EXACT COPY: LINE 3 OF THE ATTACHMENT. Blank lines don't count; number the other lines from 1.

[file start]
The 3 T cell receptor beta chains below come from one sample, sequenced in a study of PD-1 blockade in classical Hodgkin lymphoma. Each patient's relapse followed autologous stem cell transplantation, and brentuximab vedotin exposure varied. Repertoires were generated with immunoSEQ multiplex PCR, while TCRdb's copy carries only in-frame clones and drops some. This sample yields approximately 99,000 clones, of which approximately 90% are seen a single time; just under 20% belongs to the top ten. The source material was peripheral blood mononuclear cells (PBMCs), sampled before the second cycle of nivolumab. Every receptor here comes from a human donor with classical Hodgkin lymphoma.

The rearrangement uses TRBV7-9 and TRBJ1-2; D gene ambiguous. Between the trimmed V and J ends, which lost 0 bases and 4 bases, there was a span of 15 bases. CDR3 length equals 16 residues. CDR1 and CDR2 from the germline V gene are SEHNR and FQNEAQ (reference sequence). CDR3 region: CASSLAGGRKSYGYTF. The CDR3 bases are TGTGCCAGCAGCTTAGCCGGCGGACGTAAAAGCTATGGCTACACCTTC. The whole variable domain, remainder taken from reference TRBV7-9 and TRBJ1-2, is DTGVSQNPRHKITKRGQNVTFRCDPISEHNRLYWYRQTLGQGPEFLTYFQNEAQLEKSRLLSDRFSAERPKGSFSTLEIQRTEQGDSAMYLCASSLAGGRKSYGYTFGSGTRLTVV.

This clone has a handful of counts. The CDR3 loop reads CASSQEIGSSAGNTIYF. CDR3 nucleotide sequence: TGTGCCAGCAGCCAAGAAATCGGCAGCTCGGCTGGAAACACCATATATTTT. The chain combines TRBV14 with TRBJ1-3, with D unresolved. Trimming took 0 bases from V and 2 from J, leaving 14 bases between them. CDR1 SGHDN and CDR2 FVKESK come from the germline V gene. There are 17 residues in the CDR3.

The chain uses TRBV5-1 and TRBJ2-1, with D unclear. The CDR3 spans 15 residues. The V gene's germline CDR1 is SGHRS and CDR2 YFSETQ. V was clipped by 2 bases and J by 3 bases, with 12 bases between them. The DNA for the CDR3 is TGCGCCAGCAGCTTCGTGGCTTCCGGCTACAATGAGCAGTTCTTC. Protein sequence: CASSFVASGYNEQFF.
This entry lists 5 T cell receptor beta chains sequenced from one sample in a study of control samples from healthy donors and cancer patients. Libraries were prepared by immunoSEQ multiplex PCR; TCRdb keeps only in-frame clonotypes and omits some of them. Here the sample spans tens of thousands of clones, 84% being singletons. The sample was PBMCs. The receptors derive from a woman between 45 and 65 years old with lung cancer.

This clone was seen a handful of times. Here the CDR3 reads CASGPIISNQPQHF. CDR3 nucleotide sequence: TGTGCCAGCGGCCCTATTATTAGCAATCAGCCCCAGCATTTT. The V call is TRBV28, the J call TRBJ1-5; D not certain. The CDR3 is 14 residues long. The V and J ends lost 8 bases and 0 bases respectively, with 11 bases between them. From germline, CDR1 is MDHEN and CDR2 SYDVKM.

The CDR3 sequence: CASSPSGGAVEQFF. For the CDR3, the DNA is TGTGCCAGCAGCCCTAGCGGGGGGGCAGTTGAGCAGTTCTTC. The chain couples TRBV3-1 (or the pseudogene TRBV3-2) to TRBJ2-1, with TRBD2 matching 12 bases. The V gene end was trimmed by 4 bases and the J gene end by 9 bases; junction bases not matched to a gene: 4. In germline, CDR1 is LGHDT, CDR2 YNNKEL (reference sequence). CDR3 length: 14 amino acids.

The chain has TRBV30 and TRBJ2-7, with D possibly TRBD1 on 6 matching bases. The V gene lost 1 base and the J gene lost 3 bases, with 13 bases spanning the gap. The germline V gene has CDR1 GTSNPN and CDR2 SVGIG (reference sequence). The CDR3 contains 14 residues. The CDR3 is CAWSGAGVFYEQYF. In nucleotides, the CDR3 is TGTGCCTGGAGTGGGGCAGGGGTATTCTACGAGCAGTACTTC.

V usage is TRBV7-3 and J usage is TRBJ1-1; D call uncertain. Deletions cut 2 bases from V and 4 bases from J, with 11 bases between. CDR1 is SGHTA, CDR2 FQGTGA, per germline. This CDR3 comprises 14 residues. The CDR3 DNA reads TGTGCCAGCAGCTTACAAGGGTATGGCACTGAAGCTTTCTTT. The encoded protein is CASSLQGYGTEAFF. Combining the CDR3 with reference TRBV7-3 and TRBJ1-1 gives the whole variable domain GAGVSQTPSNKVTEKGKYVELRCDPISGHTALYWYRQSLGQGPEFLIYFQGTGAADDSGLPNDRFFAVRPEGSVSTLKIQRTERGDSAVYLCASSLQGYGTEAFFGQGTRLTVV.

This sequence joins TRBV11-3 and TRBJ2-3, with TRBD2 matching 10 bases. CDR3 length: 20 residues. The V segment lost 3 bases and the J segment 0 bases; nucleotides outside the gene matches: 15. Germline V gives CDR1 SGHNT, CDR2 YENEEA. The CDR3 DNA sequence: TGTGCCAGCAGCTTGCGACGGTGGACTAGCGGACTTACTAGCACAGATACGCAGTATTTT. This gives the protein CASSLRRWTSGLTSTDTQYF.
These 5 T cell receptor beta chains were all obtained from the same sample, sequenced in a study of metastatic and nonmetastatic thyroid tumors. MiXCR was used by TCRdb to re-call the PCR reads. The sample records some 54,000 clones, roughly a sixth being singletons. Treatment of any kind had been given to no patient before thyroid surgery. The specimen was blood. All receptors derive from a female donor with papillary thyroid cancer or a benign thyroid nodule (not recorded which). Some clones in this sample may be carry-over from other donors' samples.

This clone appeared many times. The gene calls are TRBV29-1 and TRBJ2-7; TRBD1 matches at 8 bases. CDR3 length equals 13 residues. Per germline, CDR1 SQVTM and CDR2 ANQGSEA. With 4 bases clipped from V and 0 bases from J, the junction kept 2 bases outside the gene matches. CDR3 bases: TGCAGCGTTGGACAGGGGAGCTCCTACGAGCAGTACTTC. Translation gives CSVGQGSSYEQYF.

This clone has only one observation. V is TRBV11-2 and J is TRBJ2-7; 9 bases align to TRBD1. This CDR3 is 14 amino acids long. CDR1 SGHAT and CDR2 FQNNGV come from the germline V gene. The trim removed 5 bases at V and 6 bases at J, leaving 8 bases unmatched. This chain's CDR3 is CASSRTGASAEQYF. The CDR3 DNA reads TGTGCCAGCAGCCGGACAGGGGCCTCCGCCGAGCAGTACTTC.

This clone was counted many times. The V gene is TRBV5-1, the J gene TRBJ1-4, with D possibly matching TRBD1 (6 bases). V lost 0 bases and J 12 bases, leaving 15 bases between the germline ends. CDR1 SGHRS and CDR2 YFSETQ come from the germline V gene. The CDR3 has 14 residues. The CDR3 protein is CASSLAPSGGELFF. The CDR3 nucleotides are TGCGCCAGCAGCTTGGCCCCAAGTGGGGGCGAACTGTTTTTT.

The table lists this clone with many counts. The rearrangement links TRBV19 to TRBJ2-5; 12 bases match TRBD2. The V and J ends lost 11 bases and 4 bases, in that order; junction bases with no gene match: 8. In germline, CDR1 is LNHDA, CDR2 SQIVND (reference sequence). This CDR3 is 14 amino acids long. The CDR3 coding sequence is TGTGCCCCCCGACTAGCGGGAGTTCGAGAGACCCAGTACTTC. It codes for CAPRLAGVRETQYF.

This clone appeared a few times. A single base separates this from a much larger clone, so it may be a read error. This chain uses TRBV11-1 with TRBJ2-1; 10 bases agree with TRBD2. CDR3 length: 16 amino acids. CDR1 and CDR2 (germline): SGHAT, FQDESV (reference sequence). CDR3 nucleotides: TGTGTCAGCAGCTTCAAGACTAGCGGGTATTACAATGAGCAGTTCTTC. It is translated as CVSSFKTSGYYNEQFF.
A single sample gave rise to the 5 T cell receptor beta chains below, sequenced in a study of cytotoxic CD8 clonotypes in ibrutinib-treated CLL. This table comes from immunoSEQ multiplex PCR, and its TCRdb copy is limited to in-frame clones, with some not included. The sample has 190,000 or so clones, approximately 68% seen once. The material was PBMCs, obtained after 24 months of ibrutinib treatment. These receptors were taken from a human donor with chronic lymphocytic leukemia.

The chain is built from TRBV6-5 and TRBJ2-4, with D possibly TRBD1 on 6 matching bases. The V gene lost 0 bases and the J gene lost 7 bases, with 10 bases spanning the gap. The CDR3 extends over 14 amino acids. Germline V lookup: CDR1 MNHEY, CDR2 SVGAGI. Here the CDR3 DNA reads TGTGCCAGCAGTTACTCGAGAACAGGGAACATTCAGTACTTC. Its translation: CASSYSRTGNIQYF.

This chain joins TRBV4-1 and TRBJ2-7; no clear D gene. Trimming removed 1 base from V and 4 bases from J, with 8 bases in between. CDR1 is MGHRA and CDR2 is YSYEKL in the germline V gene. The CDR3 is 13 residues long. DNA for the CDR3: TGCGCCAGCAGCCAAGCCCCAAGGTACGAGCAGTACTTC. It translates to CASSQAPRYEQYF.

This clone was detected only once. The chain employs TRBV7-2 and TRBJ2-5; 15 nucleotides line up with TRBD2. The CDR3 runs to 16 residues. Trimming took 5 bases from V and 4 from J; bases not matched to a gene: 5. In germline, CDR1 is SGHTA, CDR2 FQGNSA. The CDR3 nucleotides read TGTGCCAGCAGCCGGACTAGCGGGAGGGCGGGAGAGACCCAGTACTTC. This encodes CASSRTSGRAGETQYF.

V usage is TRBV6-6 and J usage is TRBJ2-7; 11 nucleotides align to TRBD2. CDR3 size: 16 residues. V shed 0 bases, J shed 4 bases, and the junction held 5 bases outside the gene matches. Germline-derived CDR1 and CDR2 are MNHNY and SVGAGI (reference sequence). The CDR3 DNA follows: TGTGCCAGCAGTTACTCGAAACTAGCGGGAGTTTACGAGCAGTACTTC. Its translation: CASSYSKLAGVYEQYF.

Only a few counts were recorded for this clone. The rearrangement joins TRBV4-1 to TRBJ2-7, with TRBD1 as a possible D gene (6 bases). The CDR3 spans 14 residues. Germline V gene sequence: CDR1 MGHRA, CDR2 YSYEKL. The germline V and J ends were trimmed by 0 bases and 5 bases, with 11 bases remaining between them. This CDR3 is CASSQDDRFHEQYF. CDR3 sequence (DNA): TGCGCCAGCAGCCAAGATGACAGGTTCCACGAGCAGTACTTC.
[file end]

This clone has a handful of counts. The CDR3 loop reads CASSQEIGSSAGNTIYF. CDR3 nucleotide sequence: TGTGCCAGCAGCCAAGAAATCGGCAGCTCGGCTGGAAACACCATATATTTT. The chain combines TRBV14 with TRBJ1-3, with D unresolved. Trimming took 0 bases from V and 2 from J, leaving 14 bases between them. CDR1 SGHDN and CDR2 FVKESK come from the germline V gene. There are 17 residues in the CDR3.